Which isn't to say that, if the positions advocated by the radical right are presently more in line with human nature, we simply lay back and hand over the reigns.  However, there is a case to be made that the radical left has lost sight of the very real limitations of human willing, and to such an extent that it hasn't been able to identify, much less address, the broken relationship between freedom and human nature.

It could very well be that man's best hope is to come to terms with his animal nature and the insufficiency of mind to alter his basic constitution and disposition.

Thanks to the Internet where every digitally-hip smart-ass can be his own mafia boss, the world's outlaw population is increasing exponentially, and to the first effect that our once sacred institutions are no longer inviolable. Banks, aerospace, water supply, electrical grids and national defense are under constant cyber threat and it's only a matter of time before anonymous gangs of digital outlaws, who are as near impossible to track down as dark matter,  undermine those bedrock values upon which a civilized society depends. 

So we ask: What kind of new world order will convince the outlaw to give up his way of life? Man has thus far invested everything in the civilization paradigm, and remains convinced, despite the accusing headlines, that he can refuse  his animal nature.

In our eloquently worded constitutions and jurisprudence, we discover and exult in the best of what man can be, and are perhaps prone to confuse what we read and are taught with who we really are.  It is surely beyond disputation that man has not been able to live up to the magnificent goals and ideals he has laid out.  Democracies are under threat everywhere, from both without and within.

If man is to address and expeditiously respond to the existential crisis that faces the species, he must  finally stand himself in front of the mirror and hold himself there until he is able to find a workable compromise between his ideals and his largely intractable nature.

There can be no solving of any problem prior to identifying it as such.

The problem the world must solve is man.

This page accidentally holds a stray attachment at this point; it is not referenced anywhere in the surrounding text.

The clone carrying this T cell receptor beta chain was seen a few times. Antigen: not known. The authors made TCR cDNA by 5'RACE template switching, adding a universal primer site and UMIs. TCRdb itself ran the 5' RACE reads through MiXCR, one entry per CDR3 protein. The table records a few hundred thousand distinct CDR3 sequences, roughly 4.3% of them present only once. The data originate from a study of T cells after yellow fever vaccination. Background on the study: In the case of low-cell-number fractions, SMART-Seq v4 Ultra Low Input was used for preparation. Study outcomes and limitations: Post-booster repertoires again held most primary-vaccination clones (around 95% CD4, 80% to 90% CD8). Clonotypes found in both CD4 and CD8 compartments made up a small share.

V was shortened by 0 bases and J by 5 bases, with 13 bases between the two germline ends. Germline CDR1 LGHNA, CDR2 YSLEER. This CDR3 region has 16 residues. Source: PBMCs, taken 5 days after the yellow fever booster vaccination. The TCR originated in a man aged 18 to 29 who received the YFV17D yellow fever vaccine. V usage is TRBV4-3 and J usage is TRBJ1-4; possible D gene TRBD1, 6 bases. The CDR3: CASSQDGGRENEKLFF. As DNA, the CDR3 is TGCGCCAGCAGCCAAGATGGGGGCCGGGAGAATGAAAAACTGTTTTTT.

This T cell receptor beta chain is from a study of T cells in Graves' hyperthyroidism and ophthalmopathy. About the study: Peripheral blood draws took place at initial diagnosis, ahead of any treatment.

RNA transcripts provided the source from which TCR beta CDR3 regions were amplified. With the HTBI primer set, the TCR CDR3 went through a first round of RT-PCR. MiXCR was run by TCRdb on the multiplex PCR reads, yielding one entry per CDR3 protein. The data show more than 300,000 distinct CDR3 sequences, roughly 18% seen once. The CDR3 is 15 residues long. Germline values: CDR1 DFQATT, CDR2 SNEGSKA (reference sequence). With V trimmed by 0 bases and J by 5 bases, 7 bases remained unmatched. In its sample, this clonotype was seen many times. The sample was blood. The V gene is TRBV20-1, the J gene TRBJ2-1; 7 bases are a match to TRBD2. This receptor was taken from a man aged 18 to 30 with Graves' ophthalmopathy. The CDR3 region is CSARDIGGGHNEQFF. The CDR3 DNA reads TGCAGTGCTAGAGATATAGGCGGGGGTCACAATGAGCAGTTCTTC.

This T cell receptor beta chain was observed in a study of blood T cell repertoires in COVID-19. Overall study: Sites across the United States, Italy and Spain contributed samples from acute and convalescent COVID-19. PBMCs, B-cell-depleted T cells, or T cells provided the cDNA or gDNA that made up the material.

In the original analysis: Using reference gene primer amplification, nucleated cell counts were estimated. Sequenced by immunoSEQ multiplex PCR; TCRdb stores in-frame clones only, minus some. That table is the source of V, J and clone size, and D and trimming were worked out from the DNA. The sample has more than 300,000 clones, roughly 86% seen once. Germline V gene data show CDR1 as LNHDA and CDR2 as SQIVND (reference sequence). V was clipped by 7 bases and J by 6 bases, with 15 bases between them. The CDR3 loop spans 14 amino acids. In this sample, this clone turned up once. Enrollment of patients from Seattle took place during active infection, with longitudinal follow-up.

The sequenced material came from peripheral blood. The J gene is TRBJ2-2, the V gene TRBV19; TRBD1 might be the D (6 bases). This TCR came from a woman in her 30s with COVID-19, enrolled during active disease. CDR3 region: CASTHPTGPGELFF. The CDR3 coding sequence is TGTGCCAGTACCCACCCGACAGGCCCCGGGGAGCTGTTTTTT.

also by Robert J. Lewis:


Exploring the Universe
How Free Are We?
Meditation on Anger
To Birth a New Religion
Entertainment Addiction
Descent into Language Barbarism
Who Owns the Moon?
Why Do We Daydream
Argument & Disagreement
Smashing the God Particle
The Decline of Reading
In Praise of Useless Activities
When Sex Became Dirty
Blood Meridian: (McCarthy): An Appreciation
Trump & Authencity
Language, Aim & Fire
One Hand Clapping: The Zen Koan Hoax
Human Nature: King of the Hill
The Trouble with Darwin
The Life & Death of Anthony Bourdain
Denying Identity and Natural Law
The Cares versus the Care-nots
Elon Musk: Brilliant but Wrong
As the Corporation Feasts, the Earth Festers
Flirting & Consequences
Breaking Bonds
Oscar Wilde and the Birth of Cool
The Big
Deconstructing Skin Colour
To Party - Parting Ways with Consciousness
Comedy - Constant Craving
Choosing Gender
Becoming Our Opposites
Broken Feather's Last Stand
Abstract Art or Artifice II
Old People
Beware the Cherry-Picker
Once Were Animal
Islam is Smarter Than the West
Islam Divided by Two
Pedophiling Innocence
Grappling with Revenge
Hit Me With That Music
The Sinking of the Friendship
Om: The Great Escape
Actor on a Hot Tin Roof
Being & Self-Consciousness
Giacometti: A Line in the Wilderness
The Jazz Solo
Chat Rooms & Infidels
Music Fatigue
Understanding Rape
Have Idea Will Travel
Bikini Jihad
The Reader Feedback Manifesto
Caste the First Stone
Let's Get Cultured
Being & Baggage
Robert Mapplethorpe
The Eclectic Switch
Philosophical Time
What is Beauty?
In Defense of Heidegger
Hijackers, Hookers and Paradise Now
Death Wish 7 Billion
My Gypsy Wife Tonight
On the Origins of Love & Hate
Divine Right and the Unrevolted Masses
Cycle Hype or Genotype
The Genocide Gene










Arts & Opinion, a bi-monthly, is archived in the Library and Archives Canada.
ISSN 1718-2034